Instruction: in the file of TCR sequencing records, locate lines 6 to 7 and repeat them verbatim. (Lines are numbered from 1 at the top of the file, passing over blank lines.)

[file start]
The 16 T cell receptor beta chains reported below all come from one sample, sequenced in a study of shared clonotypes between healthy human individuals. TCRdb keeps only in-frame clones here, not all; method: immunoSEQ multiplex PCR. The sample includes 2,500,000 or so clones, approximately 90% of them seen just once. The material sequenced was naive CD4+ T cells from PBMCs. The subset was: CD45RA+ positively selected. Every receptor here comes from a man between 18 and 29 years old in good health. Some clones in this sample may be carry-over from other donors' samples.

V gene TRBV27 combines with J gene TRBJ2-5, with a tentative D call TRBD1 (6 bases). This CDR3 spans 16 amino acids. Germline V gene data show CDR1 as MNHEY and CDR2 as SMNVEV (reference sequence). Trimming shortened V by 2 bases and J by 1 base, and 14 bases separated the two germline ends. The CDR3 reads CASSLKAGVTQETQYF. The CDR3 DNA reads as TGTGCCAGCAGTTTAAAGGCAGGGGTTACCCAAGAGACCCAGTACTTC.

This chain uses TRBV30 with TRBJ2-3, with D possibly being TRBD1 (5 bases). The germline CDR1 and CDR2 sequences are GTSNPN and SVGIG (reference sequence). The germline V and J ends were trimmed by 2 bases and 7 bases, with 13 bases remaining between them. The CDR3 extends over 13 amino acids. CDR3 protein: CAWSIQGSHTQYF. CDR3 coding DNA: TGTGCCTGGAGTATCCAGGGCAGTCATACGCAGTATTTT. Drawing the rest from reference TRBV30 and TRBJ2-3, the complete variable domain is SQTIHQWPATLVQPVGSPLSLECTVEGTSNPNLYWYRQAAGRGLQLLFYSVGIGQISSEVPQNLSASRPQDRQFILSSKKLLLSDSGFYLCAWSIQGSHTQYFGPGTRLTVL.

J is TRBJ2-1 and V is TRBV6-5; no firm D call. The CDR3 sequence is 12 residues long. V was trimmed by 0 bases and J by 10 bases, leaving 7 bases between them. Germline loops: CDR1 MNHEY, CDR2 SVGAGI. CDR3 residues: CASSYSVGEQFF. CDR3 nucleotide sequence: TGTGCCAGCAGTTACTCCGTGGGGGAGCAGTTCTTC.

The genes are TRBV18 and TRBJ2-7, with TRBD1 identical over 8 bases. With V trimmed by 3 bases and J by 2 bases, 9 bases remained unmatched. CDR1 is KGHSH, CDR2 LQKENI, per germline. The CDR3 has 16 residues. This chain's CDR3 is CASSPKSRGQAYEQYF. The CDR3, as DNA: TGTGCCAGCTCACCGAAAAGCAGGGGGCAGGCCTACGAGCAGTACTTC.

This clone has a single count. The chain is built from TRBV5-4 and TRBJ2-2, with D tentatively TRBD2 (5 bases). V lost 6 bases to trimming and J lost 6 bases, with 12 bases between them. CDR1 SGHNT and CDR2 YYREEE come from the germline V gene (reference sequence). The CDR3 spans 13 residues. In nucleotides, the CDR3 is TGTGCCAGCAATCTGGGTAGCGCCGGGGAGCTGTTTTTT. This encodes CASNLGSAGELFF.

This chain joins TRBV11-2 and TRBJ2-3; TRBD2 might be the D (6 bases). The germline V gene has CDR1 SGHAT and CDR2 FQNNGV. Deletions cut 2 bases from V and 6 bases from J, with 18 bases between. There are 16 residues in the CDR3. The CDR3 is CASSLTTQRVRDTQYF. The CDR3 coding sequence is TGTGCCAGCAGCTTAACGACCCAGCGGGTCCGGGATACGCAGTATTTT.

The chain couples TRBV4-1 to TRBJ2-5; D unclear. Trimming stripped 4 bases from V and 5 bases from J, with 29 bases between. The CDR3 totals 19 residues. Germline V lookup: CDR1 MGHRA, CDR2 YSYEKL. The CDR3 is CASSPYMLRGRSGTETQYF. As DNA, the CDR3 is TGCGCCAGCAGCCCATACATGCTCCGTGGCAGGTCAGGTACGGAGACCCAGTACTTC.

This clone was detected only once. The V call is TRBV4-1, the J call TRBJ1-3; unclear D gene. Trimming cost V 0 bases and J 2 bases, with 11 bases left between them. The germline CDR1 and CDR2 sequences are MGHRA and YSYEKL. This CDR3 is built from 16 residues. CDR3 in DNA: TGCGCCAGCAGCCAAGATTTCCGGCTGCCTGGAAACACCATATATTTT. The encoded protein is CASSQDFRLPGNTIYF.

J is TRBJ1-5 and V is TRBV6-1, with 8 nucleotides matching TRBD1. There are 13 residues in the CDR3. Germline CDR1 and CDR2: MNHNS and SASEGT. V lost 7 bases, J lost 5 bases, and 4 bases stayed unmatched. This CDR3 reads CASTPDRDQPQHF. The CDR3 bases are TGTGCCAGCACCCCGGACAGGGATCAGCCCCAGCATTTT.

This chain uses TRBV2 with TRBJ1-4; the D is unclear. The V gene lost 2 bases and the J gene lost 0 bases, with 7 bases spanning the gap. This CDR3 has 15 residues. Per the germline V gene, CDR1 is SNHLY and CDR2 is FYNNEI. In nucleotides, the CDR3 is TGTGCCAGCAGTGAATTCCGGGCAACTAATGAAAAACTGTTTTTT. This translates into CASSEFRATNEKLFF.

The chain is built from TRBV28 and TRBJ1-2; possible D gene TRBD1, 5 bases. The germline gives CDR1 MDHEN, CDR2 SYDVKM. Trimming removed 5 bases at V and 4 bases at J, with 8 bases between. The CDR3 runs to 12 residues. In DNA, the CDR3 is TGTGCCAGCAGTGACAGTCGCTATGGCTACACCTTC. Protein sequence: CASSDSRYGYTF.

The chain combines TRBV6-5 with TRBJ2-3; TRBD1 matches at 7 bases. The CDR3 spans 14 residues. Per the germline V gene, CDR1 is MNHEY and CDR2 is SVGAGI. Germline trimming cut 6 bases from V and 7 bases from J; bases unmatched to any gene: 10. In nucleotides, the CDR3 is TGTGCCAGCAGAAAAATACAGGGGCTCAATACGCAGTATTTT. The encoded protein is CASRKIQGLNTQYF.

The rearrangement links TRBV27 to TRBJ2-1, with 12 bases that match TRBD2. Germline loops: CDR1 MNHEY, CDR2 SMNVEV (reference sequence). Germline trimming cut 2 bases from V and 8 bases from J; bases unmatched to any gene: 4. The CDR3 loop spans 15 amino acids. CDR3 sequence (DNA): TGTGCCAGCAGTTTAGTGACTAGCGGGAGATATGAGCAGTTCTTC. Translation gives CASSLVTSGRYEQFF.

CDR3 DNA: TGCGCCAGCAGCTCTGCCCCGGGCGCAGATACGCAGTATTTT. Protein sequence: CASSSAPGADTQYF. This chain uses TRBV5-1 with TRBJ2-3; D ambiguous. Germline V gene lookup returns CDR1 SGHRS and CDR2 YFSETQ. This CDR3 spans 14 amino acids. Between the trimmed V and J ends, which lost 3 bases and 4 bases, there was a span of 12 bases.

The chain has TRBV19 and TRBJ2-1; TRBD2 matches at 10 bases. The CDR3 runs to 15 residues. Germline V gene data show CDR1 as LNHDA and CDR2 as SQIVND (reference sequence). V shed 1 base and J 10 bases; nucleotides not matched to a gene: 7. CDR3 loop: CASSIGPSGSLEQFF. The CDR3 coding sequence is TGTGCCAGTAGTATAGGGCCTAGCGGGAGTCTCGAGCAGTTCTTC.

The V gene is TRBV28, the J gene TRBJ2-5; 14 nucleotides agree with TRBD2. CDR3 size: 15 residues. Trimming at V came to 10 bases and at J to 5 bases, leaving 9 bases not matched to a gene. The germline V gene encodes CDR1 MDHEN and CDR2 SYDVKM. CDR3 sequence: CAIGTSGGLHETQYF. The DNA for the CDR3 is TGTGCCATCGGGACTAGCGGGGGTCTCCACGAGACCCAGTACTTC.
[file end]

This clone has a single count. The chain is built from TRBV5-4 and TRBJ2-2, with D tentatively TRBD2 (5 bases). V lost 6 bases to trimming and J lost 6 bases, with 12 bases between them. CDR1 SGHNT and CDR2 YYREEE come from the germline V gene (reference sequence). The CDR3 spans 13 residues. In nucleotides, the CDR3 is TGTGCCAGCAATCTGGGTAGCGCCGGGGAGCTGTTTTTT. This encodes CASNLGSAGELFF.

This chain joins TRBV11-2 and TRBJ2-3; TRBD2 might be the D (6 bases). The germline V gene has CDR1 SGHAT and CDR2 FQNNGV. Deletions cut 2 bases from V and 6 bases from J, with 18 bases between. There are 16 residues in the CDR3. The CDR3 is CASSLTTQRVRDTQYF. The CDR3 coding sequence is TGTGCCAGCAGCTTAACGACCCAGCGGGTCCGGGATACGCAGTATTTT.